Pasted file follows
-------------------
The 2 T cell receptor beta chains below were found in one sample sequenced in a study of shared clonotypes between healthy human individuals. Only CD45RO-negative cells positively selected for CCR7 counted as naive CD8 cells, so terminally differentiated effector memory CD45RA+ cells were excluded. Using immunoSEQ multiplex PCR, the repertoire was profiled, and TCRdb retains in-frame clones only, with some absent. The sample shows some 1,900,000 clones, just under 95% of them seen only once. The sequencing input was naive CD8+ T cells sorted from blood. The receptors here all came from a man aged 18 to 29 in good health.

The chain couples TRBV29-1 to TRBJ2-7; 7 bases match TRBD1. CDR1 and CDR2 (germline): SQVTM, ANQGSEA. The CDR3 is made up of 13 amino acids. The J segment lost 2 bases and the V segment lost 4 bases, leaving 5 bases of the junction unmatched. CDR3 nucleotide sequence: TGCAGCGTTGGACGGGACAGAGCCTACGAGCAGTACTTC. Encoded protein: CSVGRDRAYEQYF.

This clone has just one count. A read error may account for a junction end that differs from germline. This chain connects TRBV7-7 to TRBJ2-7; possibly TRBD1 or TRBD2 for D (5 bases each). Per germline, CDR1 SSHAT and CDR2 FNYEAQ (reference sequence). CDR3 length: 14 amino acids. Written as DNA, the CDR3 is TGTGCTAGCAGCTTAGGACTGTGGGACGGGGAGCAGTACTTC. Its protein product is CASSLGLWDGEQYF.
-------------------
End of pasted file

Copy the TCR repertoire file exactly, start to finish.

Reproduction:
The 2 T cell receptor beta chains below were found in one sample sequenced in a study of shared clonotypes between healthy human individuals. Only CD45RO-negative cells positively selected for CCR7 counted as naive CD8 cells, so terminally differentiated effector memory CD45RA+ cells were excluded. Using immunoSEQ multiplex PCR, the repertoire was profiled, and TCRdb retains in-frame clones only, with some absent. The sample shows some 1,900,000 clones, just under 95% of them seen only once. The sequencing input was naive CD8+ T cells sorted from blood. The receptors here all came from a man aged 18 to 29 in good health.

The chain couples TRBV29-1 to TRBJ2-7; 7 bases match TRBD1. CDR1 and CDR2 (germline): SQVTM, ANQGSEA. The CDR3 is made up of 13 amino acids. The J segment lost 2 bases and the V segment lost 4 bases, leaving 5 bases of the junction unmatched. CDR3 nucleotide sequence: TGCAGCGTTGGACGGGACAGAGCCTACGAGCAGTACTTC. Encoded protein: CSVGRDRAYEQYF.

This clone has just one count. A read error may account for a junction end that differs from germline. This chain connects TRBV7-7 to TRBJ2-7; possibly TRBD1 or TRBD2 for D (5 bases each). Per germline, CDR1 SSHAT and CDR2 FNYEAQ (reference sequence). CDR3 length: 14 amino acids. Written as DNA, the CDR3 is TGTGCTAGCAGCTTAGGACTGTGGGACGGGGAGCAGTACTTC. Its protein product is CASSLGLWDGEQYF.